Bacterial Pneumonia Overview
- Your body's immune system usually keeps bacteria from infecting your lungs. In pneumonia, bacteria reproduce in your lungs, while your body tries to fight off the infection. This response to bacterial invaders is called inflammation.
- When the inflammation occurs in the alveoli (microscopic air sacs in the lungs), they fill with fluid. Your lungs become less elastic and cannot take oxygen into the blood, or remove carbon dioxide from the blood, as efficiently as usual. When the alveoli don't work efficiently, your lungs have to work harder to satisfy your body's need for oxygen. This causes the feeling of being short of breath, which is one of the most common symptoms of pneumonia. Inflammation causes many of the other symptoms, including fever and chest pain.
- Pneumonia can be very serious, because it directly interferes with your body's ability to exchange carbon dioxide and oxygen.
- Pneumonia is different in this way from acute bronchitis, which is another disease that can cause fever, cough, chest pain, and shortness of breath. Bronchitis is caused by inflammation in the air passages (called bronchi) leading to the alveoli, not the alveoli themselves. Sometimes it is very difficult, even for a doctor, to tell pneumonia and bronchitis apart. The symptoms and physical exam can be identical. Sometimes a chest X-ray is the only way to tell the two apart.
Bacterial Pneumonia Causes
- Most pneumonia is caused by bacteria or a virus. Pneumonia from any cause can occur at any age, but people in certain age groups are at higher risk for certain types of pneumonia.
- The most common cause of bacterial pneumonia is Streptococcus pneumoniae.Haemophilus influenzae, Chlamydia trachomatis, Mycoplasma pneumoniae, and Legionella pneumophila are some other major bacteria that cause pneumonia.
- The most common way you catch pneumonia is to breathe infected air droplets from someone who has pneumonia. Another cause is an improperly cleaned air conditioner. Yet another source of infection in your lungs is spread by an infection from somewhere else in your body, such as your kidney. Your risk of catching pneumonia is determined by the specific bacteria, virus, or fungus, the number of organisms you inhale, and your body's ability to fight infections.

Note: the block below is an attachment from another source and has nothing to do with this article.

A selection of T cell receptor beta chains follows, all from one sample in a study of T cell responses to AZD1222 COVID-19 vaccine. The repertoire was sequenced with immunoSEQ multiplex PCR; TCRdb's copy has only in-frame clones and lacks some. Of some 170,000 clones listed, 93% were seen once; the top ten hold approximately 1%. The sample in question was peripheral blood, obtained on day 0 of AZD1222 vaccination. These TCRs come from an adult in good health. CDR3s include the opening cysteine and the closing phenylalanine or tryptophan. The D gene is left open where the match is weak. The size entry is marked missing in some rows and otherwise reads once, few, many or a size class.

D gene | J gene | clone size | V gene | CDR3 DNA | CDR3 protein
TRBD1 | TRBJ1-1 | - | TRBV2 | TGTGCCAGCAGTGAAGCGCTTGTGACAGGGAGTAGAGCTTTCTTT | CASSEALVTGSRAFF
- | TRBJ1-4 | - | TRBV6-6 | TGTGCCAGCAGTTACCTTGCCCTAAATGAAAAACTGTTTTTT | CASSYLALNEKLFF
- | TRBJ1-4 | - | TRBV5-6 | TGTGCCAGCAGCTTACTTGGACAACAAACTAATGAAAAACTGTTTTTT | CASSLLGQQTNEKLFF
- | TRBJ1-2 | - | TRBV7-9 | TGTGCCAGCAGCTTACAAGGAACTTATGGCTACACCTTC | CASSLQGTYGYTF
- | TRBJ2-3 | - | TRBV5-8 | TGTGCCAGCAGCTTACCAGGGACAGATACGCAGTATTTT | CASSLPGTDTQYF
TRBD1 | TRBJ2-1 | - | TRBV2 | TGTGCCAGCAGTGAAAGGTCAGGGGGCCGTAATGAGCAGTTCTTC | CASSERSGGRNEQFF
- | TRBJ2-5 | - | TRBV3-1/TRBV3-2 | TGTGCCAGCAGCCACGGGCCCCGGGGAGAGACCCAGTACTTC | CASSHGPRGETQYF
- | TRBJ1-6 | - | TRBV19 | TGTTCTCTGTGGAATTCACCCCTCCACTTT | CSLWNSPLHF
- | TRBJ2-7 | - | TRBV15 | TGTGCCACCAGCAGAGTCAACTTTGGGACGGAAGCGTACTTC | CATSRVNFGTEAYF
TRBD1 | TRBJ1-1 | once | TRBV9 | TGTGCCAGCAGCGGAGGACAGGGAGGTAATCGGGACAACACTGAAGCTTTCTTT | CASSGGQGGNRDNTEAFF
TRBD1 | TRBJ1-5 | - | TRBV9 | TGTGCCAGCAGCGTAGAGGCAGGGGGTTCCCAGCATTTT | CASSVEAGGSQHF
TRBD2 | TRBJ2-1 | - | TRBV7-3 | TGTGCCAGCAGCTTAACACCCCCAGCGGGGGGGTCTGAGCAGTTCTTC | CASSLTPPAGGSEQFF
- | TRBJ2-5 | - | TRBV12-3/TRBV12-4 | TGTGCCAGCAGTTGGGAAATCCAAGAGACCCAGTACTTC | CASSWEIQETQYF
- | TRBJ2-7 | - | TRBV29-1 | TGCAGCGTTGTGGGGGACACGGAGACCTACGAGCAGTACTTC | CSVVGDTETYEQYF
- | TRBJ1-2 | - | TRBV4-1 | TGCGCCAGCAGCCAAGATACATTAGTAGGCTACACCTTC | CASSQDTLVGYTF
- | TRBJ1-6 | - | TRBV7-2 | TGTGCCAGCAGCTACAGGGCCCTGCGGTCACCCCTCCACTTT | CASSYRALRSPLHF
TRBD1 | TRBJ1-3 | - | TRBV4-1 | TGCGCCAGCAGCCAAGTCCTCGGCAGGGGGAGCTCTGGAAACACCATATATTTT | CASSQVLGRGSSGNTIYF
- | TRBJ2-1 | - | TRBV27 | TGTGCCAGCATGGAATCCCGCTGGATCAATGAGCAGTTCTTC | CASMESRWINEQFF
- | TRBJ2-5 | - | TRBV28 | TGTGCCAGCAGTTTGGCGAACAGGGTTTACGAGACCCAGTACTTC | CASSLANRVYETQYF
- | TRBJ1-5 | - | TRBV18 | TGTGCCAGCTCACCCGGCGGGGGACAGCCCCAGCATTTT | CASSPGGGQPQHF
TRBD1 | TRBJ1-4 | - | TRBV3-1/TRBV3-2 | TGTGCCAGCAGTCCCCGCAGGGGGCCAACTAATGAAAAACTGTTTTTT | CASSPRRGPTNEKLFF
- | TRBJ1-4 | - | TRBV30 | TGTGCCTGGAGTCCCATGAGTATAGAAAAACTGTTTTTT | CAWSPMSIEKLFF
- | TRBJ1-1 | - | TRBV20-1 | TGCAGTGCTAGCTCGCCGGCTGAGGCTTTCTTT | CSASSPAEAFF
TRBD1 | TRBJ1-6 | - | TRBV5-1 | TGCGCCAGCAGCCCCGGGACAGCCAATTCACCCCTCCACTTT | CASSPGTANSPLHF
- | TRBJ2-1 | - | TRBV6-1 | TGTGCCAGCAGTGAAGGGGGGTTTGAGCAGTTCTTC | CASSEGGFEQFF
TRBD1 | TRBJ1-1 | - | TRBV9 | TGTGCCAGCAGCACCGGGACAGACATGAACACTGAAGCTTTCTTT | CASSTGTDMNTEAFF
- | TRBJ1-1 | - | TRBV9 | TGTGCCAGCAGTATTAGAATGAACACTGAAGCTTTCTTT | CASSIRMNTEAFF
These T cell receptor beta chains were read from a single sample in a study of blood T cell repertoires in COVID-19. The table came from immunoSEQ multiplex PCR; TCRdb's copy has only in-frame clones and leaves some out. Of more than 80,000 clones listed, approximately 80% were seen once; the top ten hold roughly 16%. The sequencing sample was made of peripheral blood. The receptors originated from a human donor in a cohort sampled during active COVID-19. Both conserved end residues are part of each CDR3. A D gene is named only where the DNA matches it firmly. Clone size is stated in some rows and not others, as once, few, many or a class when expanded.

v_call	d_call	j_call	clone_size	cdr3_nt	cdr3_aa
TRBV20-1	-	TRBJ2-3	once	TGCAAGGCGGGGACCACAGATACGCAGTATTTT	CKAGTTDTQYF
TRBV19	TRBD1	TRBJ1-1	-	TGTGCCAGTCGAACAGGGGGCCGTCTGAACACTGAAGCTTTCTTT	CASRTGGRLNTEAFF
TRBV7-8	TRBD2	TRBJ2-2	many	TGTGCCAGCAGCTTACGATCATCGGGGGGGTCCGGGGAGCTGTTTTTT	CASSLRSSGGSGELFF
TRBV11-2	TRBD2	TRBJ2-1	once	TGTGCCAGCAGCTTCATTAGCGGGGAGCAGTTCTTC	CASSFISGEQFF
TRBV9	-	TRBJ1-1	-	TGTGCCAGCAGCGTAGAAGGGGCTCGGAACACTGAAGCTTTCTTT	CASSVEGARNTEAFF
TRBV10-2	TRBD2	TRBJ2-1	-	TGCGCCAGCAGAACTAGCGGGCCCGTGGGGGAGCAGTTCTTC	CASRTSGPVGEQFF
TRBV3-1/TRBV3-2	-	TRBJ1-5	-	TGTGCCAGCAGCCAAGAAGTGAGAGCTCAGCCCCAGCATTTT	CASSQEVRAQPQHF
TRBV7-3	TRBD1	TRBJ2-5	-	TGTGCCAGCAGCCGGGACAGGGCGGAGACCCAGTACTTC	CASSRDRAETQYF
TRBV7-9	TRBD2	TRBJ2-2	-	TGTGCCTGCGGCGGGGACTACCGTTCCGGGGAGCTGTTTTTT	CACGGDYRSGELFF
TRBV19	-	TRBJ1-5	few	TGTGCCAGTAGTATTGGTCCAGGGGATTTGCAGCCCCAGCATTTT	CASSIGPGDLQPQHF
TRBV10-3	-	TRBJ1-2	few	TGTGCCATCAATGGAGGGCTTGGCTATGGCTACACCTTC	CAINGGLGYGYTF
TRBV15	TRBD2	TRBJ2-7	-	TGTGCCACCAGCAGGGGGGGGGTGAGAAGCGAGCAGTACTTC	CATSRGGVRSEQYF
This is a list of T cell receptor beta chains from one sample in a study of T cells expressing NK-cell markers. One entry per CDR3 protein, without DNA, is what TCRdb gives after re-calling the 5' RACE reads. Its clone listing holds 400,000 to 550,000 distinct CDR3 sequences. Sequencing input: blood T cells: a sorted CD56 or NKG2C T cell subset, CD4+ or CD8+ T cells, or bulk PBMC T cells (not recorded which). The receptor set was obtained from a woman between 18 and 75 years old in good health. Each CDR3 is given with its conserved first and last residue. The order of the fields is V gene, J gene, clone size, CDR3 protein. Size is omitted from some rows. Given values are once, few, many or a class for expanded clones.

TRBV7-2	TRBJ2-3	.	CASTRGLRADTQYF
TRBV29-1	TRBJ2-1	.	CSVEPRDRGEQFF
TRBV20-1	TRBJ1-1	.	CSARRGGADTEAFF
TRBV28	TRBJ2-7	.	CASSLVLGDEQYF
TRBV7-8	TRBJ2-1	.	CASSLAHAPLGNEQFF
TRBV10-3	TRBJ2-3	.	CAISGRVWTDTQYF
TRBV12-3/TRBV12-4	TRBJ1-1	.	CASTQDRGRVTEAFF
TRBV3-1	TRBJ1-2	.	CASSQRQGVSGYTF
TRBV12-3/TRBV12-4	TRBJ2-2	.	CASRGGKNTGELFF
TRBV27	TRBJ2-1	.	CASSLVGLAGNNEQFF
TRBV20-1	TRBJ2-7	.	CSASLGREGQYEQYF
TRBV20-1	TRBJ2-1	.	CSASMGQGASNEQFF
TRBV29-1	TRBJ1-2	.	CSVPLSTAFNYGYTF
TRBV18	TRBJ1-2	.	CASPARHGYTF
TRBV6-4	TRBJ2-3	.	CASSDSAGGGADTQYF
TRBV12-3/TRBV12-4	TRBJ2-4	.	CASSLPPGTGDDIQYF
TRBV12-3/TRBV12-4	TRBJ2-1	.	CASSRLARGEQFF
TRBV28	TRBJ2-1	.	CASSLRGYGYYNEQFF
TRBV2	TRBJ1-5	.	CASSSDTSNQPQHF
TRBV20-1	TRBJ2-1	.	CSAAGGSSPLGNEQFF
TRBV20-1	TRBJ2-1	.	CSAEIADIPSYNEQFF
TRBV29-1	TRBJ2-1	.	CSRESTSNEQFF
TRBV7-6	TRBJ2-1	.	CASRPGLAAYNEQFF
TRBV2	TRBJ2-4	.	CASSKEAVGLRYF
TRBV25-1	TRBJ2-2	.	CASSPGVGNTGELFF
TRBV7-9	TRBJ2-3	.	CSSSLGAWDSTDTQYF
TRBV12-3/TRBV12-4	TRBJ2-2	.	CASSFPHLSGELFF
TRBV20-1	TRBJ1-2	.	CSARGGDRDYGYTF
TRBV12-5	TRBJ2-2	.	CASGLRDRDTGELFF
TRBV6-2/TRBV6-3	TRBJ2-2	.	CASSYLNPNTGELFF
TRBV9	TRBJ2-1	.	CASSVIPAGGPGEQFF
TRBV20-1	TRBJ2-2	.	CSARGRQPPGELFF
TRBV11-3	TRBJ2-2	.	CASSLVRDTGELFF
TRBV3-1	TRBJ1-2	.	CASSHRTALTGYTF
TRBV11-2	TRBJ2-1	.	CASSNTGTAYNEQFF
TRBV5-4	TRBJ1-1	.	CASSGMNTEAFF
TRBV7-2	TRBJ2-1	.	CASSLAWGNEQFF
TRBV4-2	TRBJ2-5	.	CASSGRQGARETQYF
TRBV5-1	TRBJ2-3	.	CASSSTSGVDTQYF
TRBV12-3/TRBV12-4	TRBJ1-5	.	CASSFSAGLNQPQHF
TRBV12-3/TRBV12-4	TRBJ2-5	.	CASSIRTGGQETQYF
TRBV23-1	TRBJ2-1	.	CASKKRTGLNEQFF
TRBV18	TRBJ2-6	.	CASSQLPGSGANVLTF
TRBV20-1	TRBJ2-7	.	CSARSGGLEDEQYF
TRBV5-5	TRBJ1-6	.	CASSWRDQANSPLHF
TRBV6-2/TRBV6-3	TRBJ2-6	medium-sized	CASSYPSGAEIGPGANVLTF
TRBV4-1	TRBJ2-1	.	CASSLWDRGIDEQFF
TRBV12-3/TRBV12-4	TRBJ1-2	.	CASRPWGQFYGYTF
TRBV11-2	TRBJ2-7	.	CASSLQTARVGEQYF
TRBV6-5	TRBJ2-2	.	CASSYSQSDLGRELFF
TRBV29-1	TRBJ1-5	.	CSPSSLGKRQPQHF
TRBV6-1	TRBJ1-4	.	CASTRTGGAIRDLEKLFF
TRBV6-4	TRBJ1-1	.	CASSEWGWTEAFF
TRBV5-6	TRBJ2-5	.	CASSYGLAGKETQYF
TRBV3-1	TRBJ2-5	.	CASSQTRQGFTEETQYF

- You do not catch pneumonia by not dressing properly for cold weather or by being caught in the rain.
Other Causes of Pneumonia:
If you inhale toxic materials, you can injure your lungs and cause chemical pneumonia. Fungus also can cause pneumonia. In certain areas of the United States, specific fungi are well known. Coccidioidomycosis causes a pneumonia called "San Joaquin fever" or "Valley fever" in the desert regions of California. Histoplasmosis and blastomycosis cause pneumonias in the Ohio and Mississippi river valleys.
Bacterial Pneumonia Symptoms
Doctors often refer to typical and atypical pneumonias, based on your signs and symptoms. This can help to predict the type of bacteria causing your pneumonia, how long you can expect to be sick, and your best treatment.
- Typical pneumonia usually comes on very quickly.
- You often have a high fever and shaking chills.
- When you cough, your sputum may be yellow or brown.
- You may have sharp chest pain, which is usually worse with breathing or coughing. Your chest also may be sore when you touch or press it.
- You may be very short of breath, especially if you have any chronic lung conditions such as asthma or emphysema.